Review: Landline | Arts & Culture | Halifax, Nova Scotia | THE COAST

Review: Landline

Jenny Slate continues to be an endlessly charming screen presence.

click to enlarge Review: Landline
Amazon Studios
Jenny Slate and Abby Quinn in Landline.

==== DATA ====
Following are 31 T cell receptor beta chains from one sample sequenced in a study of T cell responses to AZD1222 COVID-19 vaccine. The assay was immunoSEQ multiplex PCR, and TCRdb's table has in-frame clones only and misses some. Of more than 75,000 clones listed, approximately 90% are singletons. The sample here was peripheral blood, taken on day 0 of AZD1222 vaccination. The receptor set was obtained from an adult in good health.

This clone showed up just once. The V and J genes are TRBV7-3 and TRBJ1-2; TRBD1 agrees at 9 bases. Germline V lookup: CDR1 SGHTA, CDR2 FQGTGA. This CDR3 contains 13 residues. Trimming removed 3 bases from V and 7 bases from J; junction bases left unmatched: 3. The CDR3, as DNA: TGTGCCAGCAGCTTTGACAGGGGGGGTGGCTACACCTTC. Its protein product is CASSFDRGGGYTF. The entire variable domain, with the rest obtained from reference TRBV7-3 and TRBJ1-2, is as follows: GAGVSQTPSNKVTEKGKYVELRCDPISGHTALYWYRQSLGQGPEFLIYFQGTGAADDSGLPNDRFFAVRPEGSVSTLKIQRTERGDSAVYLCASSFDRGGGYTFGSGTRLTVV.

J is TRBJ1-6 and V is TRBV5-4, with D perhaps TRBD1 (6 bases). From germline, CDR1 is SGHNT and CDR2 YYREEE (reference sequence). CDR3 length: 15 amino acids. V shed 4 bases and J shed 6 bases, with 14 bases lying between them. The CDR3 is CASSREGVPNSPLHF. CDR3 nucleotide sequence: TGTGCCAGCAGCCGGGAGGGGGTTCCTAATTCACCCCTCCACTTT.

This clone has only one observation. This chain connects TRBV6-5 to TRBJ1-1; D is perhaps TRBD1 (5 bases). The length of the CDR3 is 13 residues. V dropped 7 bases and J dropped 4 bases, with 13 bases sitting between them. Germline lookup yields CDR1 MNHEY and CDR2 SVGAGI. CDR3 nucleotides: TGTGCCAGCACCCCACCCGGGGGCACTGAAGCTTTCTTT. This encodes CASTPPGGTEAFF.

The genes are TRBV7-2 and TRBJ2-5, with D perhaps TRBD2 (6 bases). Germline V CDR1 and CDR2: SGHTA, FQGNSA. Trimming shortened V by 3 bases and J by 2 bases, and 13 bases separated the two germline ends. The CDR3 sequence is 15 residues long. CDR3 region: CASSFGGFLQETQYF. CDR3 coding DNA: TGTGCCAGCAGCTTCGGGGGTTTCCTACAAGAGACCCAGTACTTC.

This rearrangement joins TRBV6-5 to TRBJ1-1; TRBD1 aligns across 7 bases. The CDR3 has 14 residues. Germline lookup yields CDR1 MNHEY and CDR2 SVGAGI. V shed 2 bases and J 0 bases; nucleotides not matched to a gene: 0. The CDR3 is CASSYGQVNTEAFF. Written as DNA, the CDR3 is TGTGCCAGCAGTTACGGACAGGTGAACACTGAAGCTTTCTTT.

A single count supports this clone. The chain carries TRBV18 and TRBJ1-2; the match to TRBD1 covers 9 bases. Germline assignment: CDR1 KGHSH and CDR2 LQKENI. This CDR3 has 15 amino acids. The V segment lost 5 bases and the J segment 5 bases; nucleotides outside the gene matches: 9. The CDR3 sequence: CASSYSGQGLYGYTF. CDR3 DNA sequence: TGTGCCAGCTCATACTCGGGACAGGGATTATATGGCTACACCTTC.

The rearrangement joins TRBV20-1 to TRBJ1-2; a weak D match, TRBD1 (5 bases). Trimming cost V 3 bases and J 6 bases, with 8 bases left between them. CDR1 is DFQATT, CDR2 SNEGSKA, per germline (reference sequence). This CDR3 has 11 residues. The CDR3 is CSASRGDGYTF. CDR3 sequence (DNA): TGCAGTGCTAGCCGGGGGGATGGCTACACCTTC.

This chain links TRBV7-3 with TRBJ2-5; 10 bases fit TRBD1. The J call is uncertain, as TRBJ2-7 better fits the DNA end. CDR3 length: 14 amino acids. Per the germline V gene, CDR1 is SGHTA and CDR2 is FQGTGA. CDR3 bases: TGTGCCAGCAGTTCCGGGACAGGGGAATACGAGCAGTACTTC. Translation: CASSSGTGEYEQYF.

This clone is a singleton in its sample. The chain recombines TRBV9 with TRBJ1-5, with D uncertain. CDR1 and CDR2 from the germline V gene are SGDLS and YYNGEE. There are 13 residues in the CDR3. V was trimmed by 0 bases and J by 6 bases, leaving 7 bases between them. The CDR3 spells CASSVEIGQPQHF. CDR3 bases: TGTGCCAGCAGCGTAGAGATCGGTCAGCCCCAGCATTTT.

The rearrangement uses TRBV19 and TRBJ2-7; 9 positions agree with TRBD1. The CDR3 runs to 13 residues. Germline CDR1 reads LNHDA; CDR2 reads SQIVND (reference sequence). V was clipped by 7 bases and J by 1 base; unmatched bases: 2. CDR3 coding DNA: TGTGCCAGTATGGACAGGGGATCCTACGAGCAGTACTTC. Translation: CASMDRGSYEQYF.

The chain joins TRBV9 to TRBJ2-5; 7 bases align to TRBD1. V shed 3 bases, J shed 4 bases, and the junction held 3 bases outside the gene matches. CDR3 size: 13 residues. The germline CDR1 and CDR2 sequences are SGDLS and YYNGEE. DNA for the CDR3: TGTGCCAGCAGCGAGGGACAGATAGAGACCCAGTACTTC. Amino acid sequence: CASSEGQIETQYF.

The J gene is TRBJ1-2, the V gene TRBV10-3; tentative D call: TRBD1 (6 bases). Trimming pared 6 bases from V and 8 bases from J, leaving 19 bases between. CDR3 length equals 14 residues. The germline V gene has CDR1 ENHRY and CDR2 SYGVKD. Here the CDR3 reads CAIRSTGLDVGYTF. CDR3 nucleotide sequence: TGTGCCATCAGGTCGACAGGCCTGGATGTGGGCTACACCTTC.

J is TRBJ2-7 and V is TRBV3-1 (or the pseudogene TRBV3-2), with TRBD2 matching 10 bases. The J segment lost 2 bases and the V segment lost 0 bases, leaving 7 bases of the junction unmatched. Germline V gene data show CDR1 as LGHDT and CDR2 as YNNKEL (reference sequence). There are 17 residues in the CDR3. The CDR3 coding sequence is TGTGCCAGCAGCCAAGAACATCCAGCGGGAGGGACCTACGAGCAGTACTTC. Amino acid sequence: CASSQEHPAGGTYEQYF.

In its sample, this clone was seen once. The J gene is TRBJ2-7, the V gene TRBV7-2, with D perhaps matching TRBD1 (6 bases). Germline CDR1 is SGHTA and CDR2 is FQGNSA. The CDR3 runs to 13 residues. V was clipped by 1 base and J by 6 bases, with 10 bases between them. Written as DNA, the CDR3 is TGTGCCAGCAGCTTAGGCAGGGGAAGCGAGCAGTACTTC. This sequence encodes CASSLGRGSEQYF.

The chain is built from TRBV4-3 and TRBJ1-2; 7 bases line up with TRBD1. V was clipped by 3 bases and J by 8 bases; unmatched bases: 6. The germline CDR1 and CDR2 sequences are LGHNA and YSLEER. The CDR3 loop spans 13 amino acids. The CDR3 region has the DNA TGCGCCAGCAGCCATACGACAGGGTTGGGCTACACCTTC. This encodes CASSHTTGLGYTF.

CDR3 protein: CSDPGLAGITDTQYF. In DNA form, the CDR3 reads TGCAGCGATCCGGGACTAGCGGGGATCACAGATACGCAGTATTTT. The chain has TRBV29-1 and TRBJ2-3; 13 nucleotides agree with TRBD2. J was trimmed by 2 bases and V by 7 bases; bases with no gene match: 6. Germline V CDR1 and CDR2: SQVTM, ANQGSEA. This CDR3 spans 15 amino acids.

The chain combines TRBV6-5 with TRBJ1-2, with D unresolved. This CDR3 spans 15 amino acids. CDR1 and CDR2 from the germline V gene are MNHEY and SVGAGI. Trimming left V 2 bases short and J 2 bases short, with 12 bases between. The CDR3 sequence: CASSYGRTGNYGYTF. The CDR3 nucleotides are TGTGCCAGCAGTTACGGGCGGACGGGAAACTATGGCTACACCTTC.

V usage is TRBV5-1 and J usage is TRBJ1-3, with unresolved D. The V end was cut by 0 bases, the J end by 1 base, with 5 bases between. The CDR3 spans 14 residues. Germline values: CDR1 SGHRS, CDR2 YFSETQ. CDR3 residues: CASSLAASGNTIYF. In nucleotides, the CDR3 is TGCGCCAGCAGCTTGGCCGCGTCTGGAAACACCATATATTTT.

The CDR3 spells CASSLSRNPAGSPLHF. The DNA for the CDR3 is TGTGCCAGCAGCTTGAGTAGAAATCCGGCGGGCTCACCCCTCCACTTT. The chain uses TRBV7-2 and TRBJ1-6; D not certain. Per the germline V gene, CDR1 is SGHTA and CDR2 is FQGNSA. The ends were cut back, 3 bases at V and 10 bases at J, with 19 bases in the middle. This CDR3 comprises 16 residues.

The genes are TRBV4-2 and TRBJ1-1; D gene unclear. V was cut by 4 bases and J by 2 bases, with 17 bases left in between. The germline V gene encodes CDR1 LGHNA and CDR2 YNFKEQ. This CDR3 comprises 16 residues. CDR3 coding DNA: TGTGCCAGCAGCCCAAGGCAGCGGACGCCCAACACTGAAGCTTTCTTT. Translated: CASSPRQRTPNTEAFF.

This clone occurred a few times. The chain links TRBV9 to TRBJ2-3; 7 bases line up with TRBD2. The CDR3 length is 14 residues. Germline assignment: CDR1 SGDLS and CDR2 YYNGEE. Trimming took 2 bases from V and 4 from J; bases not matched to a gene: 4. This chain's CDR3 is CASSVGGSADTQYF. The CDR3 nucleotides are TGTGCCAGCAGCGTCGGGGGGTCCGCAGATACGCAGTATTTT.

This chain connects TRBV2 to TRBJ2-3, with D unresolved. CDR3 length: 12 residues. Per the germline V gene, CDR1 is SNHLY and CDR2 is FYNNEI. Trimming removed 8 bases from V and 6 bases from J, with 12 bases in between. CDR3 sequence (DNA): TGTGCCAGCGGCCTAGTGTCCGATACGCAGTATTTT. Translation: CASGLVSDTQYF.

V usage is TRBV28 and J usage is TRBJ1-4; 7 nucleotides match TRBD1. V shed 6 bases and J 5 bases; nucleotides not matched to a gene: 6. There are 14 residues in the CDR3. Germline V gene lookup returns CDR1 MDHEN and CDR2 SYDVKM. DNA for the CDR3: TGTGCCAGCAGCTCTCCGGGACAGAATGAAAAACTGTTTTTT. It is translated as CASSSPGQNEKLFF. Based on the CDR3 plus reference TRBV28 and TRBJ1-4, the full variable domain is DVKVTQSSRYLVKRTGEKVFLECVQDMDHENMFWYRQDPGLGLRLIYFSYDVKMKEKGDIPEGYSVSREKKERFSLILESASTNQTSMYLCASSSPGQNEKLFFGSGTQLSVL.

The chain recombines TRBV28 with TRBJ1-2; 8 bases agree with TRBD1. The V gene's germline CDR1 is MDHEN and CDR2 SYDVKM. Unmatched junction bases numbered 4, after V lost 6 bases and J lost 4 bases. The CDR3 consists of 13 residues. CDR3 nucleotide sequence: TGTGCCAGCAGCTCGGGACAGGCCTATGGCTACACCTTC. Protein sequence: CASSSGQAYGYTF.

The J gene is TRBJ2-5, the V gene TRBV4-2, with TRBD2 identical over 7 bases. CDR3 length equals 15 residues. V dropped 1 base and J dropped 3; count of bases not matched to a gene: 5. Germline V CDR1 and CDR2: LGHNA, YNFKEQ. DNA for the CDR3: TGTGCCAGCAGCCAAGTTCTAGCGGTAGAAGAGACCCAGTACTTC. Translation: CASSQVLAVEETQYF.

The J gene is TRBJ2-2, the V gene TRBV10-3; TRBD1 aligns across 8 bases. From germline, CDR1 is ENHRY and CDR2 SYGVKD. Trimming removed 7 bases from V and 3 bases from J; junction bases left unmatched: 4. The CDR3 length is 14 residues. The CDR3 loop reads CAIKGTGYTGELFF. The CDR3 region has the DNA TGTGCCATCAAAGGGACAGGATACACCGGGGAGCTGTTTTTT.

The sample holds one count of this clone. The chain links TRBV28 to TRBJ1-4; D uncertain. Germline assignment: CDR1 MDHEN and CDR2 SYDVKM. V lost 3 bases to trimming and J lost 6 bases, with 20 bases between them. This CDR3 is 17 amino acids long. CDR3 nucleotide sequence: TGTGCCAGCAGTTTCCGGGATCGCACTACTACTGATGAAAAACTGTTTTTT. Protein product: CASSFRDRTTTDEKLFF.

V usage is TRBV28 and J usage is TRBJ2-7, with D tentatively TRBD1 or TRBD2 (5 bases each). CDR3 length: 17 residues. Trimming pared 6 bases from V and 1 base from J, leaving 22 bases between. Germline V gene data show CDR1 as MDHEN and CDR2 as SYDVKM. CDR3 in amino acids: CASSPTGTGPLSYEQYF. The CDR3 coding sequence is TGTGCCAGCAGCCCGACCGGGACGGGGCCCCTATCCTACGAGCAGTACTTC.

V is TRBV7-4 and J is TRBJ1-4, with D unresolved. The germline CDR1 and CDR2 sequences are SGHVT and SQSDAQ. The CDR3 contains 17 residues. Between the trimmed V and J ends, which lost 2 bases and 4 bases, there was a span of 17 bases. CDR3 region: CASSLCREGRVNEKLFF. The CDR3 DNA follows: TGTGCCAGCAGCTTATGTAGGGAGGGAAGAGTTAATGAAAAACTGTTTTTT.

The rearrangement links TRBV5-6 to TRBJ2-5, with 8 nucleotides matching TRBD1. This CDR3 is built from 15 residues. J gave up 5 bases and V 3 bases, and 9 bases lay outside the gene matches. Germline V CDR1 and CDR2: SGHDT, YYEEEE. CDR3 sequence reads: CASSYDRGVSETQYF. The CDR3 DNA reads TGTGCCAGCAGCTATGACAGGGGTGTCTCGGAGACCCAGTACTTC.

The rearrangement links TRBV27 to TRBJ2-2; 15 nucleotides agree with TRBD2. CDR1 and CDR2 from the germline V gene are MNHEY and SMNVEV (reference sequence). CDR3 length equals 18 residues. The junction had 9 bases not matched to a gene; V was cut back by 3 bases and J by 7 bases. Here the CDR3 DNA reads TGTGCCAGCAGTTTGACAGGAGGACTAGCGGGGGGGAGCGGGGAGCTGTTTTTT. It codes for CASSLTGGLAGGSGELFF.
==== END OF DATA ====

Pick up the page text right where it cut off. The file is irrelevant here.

Writer-director Gillian Robespierre reunites with muse Jenny Slate two summers after their sleeper hit abortion comedy Obvious Child to create Landline, a ’90s-set family drama that retains much of their first film’s casual sexuality, intimate connections and bursts of ribald comedy, to mostly the same success. Slate is Dana, a New Yorker in a long-term relationship with Ben (Jay Duplass). But it’s too stable for her, so she fucks it up via flirtation and then full-on cheating with old friend Nate (Finn Wittrock), which sends her back to her family home for a few weeks. Things aren’t great there either—her younger sister Ali (Abby Quinn) is in over her head with drugs and men and her father (John Turturro) is writing erotic poetry about and for someone who is not their mother (Edie Falco). Landline is a good reminder that taking space from a partner used to be quite literal—unless you had a quarter—although it doesn’t make the argument that it was better. (We would, though.) While it doesn’t gel quite as well as Obvious Child—the parental plot is interesting enough for its own movie, as is the sisters’, as is the Dana/Ben relationship—and Wittrock is such a generic presence that you can barely invest in him as either a cool new choice or life-ruining villain. But Slate continues to be an endlessly charming screen presence, well-deserving of the fiercely feminist, realistically flawed worlds Robespierre places her at the centre of with confidence and care.
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